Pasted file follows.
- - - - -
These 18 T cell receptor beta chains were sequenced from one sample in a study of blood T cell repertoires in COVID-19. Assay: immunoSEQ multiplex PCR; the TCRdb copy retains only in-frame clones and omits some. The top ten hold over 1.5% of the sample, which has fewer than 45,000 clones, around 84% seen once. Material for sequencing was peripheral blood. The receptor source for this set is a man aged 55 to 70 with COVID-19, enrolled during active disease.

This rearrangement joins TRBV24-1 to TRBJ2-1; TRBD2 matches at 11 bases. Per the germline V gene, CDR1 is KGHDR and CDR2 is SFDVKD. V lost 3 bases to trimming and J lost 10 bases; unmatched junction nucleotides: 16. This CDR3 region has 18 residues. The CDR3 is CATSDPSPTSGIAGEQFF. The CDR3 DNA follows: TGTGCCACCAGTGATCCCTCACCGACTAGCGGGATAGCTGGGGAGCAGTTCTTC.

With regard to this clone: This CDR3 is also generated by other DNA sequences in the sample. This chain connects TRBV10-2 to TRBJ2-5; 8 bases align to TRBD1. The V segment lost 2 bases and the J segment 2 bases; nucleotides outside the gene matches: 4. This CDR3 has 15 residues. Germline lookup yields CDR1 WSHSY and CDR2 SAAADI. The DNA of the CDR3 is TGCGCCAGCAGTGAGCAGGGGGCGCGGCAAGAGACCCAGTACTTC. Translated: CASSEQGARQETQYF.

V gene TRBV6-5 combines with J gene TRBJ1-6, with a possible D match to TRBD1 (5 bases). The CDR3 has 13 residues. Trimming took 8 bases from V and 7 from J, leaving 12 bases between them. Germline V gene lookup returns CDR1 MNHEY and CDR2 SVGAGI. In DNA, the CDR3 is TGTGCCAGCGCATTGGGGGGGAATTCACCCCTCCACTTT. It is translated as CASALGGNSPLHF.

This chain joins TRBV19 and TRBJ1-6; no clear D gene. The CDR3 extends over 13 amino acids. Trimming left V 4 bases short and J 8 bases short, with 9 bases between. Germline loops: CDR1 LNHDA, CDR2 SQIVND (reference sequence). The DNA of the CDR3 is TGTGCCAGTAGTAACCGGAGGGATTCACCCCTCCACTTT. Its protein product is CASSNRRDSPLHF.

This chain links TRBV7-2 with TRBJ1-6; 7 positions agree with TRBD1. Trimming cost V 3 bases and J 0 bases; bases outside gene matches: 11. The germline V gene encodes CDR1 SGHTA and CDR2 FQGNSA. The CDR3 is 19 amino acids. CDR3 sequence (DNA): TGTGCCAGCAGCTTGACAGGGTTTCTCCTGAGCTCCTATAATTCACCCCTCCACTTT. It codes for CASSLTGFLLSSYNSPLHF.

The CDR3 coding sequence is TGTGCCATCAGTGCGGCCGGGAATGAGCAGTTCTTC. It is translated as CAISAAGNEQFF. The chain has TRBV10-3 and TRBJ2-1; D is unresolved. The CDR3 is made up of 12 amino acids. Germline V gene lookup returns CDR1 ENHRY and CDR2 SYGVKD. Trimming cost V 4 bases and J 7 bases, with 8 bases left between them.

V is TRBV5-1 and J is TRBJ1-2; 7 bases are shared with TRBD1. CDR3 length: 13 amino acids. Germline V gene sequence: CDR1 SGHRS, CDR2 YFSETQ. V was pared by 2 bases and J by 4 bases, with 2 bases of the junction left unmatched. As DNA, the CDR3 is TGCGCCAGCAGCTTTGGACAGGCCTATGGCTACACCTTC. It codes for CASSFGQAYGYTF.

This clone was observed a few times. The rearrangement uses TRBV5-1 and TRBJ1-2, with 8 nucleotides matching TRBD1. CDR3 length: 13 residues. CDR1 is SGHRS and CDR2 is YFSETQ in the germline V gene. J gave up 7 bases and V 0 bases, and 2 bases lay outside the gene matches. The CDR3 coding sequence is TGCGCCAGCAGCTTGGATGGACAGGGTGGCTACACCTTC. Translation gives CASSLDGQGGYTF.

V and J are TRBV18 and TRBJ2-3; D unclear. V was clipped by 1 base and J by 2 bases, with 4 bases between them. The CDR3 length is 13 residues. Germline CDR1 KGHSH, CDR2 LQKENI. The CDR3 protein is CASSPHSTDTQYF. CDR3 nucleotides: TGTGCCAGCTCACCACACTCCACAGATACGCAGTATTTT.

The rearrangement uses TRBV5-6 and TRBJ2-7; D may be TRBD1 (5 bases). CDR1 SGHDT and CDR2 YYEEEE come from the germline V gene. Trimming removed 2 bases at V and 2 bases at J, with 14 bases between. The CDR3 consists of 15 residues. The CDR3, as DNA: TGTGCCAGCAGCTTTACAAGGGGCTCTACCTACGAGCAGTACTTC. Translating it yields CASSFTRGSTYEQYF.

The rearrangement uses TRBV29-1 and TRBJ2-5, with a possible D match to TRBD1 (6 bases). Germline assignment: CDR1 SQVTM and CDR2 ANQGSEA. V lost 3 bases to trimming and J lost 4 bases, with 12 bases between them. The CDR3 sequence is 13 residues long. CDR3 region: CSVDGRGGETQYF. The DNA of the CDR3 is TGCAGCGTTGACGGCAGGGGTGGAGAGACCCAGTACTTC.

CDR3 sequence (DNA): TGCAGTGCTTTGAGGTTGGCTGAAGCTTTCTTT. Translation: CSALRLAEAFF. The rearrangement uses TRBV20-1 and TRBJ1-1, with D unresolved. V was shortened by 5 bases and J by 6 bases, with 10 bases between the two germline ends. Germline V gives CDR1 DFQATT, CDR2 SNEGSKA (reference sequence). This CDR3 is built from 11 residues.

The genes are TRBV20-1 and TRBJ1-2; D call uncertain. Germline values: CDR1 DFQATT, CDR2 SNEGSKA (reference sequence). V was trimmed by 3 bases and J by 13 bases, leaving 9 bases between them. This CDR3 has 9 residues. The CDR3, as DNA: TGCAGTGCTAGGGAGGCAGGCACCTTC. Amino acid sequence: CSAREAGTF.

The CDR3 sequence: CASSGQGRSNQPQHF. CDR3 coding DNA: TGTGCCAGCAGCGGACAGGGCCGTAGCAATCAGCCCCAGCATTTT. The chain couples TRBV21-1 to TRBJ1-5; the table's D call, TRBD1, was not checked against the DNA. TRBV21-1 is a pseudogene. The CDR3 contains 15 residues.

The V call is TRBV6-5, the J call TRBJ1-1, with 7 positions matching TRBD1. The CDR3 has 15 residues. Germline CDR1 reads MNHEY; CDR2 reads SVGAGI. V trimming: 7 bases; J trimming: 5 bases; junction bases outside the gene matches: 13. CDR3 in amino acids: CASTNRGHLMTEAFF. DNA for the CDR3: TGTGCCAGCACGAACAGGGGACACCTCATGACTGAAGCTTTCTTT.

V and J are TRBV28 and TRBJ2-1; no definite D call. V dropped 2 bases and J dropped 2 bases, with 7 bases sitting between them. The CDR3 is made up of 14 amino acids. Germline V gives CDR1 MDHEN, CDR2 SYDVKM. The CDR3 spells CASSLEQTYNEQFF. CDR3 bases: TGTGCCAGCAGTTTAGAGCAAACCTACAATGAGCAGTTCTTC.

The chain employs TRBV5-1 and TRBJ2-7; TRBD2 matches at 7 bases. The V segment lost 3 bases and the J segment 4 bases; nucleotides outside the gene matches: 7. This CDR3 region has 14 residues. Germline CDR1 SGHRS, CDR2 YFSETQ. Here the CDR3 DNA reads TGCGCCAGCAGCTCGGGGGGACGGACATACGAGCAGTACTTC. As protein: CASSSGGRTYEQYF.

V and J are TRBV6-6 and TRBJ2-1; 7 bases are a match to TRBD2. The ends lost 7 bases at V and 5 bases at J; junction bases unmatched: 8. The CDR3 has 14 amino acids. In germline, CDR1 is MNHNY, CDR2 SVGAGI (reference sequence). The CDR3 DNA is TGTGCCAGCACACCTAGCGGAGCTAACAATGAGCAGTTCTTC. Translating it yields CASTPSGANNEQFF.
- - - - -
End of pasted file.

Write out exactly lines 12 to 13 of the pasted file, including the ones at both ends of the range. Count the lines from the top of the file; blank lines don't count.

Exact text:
The rearrangement uses TRBV29-1 and TRBJ2-5, with a possible D match to TRBD1 (6 bases). Germline assignment: CDR1 SQVTM and CDR2 ANQGSEA. V lost 3 bases to trimming and J lost 4 bases, with 12 bases between them. The CDR3 sequence is 13 residues long. CDR3 region: CSVDGRGGETQYF. The DNA of the CDR3 is TGCAGCGTTGACGGCAGGGGTGGAGAGACCCAGTACTTC.

CDR3 sequence (DNA): TGCAGTGCTTTGAGGTTGGCTGAAGCTTTCTTT. Translation: CSALRLAEAFF. The rearrangement uses TRBV20-1 and TRBJ1-1, with D unresolved. V was shortened by 5 bases and J by 6 bases, with 10 bases between the two germline ends. Germline V gives CDR1 DFQATT, CDR2 SNEGSKA (reference sequence). This CDR3 is built from 11 residues.